In the back of my mind I have very passively been making two very big assumptions about my world. 1) That’ there will one day be a L’Arche community in Austin Texas for me to one day be a part of and 2) That Dianne would probably be the very first assistant at that community and that, like me, she would finally find her true home at L’Arche as well. Dianne was also, without question, the biggest fan of the Outpatient Monk blog and this will probably be the first post since I started writing that wont be read by her letter for letter. Dianne died tragically yesterday and this blog, this world, and my future will always be the lesser for her absence.
I am scattering her virtual ashes here at this place online to which I knew she loved to come. She was indeed a misfit, a lousy joiner and a homesick soul. The best way I can think to honor her would be to listen to her life honestly and pass on her light here so that her death would not be the end of her grace and love on this planet. Continue reading
The change of seasons may be slow and subtle in Austin, but the transition from summer to, well, an equally-as-hot-Autumn still inspires making some changes. After a lot of thinking I have decided to cut my job, not quit, just cut. Between working my “normal” 40 hours a week job and doing to personal and freelance work, I find I am busy, too busy, and that busy-ness has become my spirituality. Continue reading
There are few men in the popular media in recent years that have been as easy to hate as Fred Phelps. His tactics and behavior, if not his convictions alone, have been sufficient to offend both right and left and everyone in between. His name has become synonymous with hatred.
The news of his impending death seem to come as good new on the social media and curated media outlets I follow. And without any hint of surprise there are threats, commentary and speculation of returning, in kind, the protests and disdain Fred Phelps inflicted on so many other families.
It is both as a gay man and as a Christian that experience anger with him for vilifying what it means to be gay and outright butchering the Christian tradition in perfect Orwellian fashion, turning itself on its head and turning it into a weapon. I have spent a good portion of my life reflecting on the motivations of people like Mr. Phelps and the answers are complex, but I can at least pull, for our own instruction, a lesson about his odd place in the culture wars…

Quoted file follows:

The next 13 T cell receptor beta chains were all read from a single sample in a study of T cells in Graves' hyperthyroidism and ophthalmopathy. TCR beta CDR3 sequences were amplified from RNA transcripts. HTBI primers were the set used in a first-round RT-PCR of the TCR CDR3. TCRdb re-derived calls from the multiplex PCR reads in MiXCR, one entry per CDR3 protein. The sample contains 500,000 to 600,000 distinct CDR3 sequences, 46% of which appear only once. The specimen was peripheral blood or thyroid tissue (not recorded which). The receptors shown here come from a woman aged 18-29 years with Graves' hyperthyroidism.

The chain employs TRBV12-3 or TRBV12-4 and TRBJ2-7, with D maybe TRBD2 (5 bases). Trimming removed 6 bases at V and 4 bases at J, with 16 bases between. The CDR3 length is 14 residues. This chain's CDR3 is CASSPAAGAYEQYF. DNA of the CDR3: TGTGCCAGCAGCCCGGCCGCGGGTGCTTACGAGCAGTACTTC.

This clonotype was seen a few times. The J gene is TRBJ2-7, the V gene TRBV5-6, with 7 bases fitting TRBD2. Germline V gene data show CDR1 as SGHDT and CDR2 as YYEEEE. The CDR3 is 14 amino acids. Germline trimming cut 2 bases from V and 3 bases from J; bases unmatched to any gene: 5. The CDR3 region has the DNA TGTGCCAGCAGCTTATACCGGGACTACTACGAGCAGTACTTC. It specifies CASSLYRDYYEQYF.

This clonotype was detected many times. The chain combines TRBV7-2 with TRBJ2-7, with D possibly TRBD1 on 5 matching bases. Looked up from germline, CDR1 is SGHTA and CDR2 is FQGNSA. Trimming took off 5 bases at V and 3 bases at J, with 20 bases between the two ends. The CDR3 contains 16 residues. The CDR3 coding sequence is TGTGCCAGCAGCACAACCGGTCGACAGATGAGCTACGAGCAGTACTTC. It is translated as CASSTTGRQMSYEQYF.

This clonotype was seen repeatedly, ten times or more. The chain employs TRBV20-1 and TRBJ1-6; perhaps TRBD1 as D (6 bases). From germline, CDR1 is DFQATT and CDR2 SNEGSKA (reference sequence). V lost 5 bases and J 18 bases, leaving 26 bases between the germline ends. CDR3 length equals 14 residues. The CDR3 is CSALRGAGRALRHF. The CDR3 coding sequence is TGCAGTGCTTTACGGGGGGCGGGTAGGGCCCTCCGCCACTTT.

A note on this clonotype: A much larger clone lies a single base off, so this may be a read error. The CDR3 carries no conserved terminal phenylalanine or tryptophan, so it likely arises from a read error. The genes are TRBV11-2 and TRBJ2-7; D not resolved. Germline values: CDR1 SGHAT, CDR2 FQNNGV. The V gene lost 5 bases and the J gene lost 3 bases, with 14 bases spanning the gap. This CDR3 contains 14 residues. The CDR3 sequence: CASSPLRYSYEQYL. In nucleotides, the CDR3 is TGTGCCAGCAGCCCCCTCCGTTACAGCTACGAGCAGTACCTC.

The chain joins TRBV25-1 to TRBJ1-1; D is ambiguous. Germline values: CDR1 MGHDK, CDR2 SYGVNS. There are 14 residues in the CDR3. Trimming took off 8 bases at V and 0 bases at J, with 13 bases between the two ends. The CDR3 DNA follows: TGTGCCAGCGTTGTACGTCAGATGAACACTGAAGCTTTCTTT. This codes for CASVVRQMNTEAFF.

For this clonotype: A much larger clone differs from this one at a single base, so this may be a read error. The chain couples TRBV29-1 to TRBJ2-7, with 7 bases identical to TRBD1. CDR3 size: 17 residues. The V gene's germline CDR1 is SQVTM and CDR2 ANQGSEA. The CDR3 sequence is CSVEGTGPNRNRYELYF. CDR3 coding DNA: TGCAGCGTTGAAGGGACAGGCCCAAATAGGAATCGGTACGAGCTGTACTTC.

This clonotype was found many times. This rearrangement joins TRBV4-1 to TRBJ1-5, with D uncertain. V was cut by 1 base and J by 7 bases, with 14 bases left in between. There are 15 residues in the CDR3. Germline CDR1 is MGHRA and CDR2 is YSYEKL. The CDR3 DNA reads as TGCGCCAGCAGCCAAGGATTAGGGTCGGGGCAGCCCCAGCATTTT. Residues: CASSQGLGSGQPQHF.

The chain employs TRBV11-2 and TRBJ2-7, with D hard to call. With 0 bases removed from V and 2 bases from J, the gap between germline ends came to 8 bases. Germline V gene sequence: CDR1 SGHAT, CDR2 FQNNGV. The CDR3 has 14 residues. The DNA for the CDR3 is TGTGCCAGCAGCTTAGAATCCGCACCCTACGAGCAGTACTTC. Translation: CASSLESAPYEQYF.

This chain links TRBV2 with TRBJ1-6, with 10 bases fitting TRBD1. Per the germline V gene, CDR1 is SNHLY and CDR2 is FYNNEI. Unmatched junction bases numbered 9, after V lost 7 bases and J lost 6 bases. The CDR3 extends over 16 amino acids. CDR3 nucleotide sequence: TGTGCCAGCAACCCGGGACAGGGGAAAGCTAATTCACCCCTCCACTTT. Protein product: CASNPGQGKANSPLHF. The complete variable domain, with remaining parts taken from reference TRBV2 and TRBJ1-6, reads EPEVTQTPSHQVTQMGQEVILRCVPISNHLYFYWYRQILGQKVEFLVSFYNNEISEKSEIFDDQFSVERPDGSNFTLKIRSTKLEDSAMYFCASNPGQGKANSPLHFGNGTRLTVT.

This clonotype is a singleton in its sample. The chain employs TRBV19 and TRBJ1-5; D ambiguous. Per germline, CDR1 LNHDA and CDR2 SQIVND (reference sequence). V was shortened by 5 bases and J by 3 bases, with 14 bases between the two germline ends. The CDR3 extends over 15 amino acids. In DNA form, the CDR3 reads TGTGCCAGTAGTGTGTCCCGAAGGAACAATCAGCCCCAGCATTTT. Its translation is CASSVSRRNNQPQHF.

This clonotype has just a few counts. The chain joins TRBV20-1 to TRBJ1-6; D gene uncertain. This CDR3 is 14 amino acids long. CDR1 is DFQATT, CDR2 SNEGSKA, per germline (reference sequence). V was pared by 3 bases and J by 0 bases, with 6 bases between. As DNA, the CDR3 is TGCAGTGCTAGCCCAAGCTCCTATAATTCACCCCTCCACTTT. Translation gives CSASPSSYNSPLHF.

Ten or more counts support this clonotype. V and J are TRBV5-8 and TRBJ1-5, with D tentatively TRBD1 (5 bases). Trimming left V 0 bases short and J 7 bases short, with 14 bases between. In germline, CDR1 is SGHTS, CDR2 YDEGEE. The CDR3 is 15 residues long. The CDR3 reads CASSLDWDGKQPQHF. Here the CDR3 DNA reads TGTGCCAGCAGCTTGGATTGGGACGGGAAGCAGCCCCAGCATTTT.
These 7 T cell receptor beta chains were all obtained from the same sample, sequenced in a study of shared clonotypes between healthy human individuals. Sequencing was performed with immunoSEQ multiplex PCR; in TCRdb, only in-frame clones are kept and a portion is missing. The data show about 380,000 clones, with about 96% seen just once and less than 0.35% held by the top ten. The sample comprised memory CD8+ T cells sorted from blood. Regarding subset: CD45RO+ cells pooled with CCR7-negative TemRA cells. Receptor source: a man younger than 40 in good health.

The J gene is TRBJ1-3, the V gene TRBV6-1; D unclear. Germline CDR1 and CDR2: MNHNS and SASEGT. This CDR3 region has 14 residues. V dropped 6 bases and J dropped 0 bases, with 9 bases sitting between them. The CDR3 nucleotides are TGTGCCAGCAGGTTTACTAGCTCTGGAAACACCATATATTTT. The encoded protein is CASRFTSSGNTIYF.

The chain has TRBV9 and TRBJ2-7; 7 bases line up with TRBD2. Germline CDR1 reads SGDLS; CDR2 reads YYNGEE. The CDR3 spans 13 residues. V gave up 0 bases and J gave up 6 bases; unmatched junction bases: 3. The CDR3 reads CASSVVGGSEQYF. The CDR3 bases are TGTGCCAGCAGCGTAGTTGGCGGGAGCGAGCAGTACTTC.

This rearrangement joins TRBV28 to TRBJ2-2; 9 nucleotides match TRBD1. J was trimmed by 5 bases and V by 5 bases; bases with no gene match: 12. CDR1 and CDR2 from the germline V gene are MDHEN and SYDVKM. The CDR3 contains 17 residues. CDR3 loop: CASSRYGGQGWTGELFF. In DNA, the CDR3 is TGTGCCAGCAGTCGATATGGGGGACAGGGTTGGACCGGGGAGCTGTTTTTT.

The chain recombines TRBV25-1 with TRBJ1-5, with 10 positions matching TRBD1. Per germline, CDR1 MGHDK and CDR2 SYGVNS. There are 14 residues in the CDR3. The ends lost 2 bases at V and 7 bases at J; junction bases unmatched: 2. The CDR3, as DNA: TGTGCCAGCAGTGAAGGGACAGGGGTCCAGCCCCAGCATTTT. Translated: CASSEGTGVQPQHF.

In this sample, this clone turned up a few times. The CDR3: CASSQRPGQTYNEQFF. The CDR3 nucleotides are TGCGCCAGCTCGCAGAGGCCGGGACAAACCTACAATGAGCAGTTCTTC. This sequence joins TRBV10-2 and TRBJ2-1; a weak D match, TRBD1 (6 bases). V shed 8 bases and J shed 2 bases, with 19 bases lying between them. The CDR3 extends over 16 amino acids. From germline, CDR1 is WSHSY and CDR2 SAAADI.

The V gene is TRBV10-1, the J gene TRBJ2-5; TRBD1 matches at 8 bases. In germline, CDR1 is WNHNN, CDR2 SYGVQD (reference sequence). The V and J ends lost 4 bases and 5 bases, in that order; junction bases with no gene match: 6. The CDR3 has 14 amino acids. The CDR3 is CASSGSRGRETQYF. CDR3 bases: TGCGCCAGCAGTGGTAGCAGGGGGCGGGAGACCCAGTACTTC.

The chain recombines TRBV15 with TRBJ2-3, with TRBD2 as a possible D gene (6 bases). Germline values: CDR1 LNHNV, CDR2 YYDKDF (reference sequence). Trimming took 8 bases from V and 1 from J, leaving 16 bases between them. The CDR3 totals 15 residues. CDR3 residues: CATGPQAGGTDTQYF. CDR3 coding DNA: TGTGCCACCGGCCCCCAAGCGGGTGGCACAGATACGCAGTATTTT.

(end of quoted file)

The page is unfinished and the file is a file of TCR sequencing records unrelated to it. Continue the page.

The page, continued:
He wanted to be right Continue reading
Station 14: Jesus is laid in the tomb (Photo credit: Believe Out Loud)
I try to be careful about which hot culture issues I write about for this blog as it usually take about 20 minutes before everyone on my FaceBook news feed stops caring about which Buzzfeed quiz you are, how what “Miley did was shocking BUT WHAT HAPPENED NEXT will change you forever,” or, “Twerking and what it means to me.”. So I don’t mean to fan the flames that bore you but since I have two dogs in this particular dog fight there is something I need to say.
I don’t find these laws very terrifying as I think they won’t hold muster to higher courts and I don’t think that they would even be very financial sustainable… but that is nowhere near my point. The mere proposal of these laws, however, just seems to me to be intentionally driving another wedge between people with different interests and pouring fuel on the hot tempers that run both blue and red. Continue reading
This post is a reflection on Dorothy Day’s classic advent writing…Room for Christ by Dorothy Day
Dorothy Day has a way of hacking into our sophisticated means of cushioning the incarnation, doesn’t she? There is little that we, including me, would love more than to believe that Christmas is something that we simply need to remember. Wouldn’t it be nice to say that Christmas was a thing that happened in a different era; “The Bible Times,” as we like to say. It was a thing that happened and it has meaning for us today. And isn’t that lovely and worth commemorating with pageantry and especially crafts and baking. We have quite literally domesticated Christmas in the tamest and most disappointing sense of that word. Continue reading
Communion of Saints Tapestries (Photo credit: Zeetz Jones)